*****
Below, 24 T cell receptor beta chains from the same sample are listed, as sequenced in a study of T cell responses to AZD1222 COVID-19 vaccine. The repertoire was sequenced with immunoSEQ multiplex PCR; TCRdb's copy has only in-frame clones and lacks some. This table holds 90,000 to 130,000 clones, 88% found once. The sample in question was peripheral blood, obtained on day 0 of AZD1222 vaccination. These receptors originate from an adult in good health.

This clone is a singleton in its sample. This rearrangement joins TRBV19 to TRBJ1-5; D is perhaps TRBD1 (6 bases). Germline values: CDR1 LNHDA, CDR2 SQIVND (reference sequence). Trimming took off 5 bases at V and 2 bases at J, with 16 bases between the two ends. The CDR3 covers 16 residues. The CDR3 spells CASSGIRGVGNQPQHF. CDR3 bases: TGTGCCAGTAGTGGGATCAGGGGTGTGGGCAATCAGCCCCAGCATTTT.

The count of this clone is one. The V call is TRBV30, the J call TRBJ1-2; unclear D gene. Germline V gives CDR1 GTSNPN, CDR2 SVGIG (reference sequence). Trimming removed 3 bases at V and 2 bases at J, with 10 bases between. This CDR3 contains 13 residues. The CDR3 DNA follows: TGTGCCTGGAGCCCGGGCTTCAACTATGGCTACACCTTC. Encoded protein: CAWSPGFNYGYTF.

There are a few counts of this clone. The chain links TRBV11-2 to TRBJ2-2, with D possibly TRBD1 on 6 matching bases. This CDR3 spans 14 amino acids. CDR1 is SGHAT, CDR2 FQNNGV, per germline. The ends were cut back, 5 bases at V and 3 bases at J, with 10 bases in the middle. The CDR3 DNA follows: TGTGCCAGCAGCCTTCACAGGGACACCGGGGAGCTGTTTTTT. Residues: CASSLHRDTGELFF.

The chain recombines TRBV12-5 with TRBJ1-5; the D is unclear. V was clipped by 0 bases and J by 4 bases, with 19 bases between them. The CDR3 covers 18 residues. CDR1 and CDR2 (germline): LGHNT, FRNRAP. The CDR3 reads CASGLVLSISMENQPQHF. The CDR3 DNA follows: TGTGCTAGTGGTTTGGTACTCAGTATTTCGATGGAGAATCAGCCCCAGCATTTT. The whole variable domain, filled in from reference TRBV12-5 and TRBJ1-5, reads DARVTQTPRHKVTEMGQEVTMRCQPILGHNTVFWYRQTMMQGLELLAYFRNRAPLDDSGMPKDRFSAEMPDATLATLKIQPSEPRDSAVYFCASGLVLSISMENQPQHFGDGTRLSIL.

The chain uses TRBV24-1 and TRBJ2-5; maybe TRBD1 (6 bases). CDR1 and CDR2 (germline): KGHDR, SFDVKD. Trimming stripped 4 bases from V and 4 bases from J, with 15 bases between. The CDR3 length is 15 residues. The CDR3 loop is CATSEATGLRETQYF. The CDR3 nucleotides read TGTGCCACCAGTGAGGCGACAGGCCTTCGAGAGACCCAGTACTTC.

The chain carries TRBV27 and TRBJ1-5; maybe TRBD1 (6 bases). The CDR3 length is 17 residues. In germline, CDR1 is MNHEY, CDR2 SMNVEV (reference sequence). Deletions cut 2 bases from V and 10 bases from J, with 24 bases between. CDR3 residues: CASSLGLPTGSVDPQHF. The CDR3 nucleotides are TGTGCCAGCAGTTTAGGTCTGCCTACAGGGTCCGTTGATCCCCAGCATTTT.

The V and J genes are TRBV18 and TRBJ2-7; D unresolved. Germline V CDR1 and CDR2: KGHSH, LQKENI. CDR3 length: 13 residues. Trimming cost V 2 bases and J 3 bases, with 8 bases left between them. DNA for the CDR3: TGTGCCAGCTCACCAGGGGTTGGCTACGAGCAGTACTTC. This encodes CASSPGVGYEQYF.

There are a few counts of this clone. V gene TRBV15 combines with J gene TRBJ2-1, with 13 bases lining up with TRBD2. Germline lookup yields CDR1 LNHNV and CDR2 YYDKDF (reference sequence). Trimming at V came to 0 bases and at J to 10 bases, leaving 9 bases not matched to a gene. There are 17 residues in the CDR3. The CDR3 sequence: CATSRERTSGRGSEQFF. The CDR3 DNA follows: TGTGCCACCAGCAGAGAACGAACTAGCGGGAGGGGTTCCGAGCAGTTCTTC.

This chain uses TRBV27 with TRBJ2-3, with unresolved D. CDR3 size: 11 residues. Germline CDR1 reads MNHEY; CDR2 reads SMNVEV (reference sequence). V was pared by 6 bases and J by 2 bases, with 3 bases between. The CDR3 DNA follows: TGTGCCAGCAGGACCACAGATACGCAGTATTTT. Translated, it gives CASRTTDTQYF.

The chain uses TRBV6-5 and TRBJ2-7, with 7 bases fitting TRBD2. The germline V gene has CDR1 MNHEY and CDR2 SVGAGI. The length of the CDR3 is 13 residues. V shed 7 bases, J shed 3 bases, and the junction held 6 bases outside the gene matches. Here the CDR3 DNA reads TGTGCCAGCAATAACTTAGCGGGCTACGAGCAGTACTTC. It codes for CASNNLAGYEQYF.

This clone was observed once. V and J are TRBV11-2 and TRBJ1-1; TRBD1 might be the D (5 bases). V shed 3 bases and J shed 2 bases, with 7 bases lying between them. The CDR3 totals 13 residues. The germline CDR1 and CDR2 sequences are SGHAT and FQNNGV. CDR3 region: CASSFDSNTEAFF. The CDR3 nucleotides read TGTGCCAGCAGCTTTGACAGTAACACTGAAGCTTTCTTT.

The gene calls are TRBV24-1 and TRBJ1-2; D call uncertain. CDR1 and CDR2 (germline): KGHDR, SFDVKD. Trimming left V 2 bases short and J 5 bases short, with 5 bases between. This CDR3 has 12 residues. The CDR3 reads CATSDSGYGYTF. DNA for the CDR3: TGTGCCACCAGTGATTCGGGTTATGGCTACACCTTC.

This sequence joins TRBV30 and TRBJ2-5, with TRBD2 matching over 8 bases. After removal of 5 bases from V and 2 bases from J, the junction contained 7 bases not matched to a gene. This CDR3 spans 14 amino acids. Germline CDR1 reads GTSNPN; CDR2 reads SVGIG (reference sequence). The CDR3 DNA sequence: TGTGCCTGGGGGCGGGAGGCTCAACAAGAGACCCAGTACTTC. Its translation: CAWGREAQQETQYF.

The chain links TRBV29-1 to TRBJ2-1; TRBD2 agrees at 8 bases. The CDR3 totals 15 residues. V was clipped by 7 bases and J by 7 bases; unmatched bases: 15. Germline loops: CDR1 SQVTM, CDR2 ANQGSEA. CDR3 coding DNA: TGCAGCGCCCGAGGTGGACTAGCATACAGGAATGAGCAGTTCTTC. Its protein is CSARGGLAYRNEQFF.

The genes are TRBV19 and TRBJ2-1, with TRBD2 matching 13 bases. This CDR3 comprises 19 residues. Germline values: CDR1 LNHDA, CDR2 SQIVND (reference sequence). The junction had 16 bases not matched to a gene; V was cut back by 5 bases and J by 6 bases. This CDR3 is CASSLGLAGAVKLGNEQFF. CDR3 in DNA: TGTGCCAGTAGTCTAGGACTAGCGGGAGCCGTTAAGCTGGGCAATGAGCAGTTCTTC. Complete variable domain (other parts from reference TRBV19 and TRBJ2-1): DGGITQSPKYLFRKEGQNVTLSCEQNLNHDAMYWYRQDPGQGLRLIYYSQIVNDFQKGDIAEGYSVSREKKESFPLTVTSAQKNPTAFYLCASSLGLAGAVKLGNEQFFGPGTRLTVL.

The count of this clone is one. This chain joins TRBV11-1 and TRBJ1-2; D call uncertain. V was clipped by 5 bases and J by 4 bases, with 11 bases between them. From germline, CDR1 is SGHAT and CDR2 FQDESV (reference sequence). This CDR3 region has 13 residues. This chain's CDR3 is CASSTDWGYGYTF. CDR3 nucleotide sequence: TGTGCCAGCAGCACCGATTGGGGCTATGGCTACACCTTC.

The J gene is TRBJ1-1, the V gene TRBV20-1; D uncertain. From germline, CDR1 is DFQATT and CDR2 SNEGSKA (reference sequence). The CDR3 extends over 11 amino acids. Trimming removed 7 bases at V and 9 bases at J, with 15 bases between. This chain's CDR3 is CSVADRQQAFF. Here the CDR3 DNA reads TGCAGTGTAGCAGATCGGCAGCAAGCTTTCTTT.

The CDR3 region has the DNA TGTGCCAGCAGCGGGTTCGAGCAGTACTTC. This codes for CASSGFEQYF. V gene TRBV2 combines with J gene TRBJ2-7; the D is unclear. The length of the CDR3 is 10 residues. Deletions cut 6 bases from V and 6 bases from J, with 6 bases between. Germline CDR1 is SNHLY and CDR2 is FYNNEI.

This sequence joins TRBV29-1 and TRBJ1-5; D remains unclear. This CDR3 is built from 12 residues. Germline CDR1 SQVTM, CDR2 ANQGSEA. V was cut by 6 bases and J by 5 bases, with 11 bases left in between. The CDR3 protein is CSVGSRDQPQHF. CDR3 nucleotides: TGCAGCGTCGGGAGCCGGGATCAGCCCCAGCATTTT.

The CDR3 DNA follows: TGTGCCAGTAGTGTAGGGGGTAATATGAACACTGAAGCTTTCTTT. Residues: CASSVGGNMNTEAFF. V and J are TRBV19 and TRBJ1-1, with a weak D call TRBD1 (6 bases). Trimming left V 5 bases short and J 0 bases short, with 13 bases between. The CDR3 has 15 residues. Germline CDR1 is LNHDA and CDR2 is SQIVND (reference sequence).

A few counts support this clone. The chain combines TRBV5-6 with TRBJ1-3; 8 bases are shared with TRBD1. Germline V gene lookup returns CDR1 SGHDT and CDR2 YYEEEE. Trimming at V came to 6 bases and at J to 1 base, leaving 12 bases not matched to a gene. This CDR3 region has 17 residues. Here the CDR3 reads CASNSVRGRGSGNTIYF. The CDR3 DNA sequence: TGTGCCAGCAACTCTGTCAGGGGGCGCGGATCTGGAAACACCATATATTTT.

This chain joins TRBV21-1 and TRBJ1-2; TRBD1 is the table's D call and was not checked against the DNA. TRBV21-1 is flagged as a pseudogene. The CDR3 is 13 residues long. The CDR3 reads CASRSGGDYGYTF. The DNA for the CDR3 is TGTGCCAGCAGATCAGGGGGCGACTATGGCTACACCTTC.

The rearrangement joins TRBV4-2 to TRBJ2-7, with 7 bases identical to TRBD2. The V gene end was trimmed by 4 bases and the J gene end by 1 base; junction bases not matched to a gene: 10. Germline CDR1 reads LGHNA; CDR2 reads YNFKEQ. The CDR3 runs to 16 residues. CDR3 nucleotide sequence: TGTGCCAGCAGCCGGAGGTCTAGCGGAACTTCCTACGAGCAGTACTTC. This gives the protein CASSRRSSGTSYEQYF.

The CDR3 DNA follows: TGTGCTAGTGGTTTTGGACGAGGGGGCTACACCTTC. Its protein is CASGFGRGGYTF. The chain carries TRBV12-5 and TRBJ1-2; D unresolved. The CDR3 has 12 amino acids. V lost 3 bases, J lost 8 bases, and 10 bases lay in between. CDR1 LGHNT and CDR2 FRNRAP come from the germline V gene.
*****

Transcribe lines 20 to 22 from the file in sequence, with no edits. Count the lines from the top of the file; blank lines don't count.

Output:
This sequence joins TRBV29-1 and TRBJ1-5; D remains unclear. This CDR3 is built from 12 residues. Germline CDR1 SQVTM, CDR2 ANQGSEA. V was cut by 6 bases and J by 5 bases, with 11 bases left in between. The CDR3 protein is CSVGSRDQPQHF. CDR3 nucleotides: TGCAGCGTCGGGAGCCGGGATCAGCCCCAGCATTTT.

The CDR3 DNA follows: TGTGCCAGTAGTGTAGGGGGTAATATGAACACTGAAGCTTTCTTT. Residues: CASSVGGNMNTEAFF. V and J are TRBV19 and TRBJ1-1, with a weak D call TRBD1 (6 bases). Trimming left V 5 bases short and J 0 bases short, with 13 bases between. The CDR3 has 15 residues. Germline CDR1 is LNHDA and CDR2 is SQIVND (reference sequence).

A few counts support this clone. The chain combines TRBV5-6 with TRBJ1-3; 8 bases are shared with TRBD1. Germline V gene lookup returns CDR1 SGHDT and CDR2 YYEEEE. Trimming at V came to 6 bases and at J to 1 base, leaving 12 bases not matched to a gene. This CDR3 region has 17 residues. Here the CDR3 reads CASNSVRGRGSGNTIYF. The CDR3 DNA sequence: TGTGCCAGCAACTCTGTCAGGGGGCGCGGATCTGGAAACACCATATATTTT.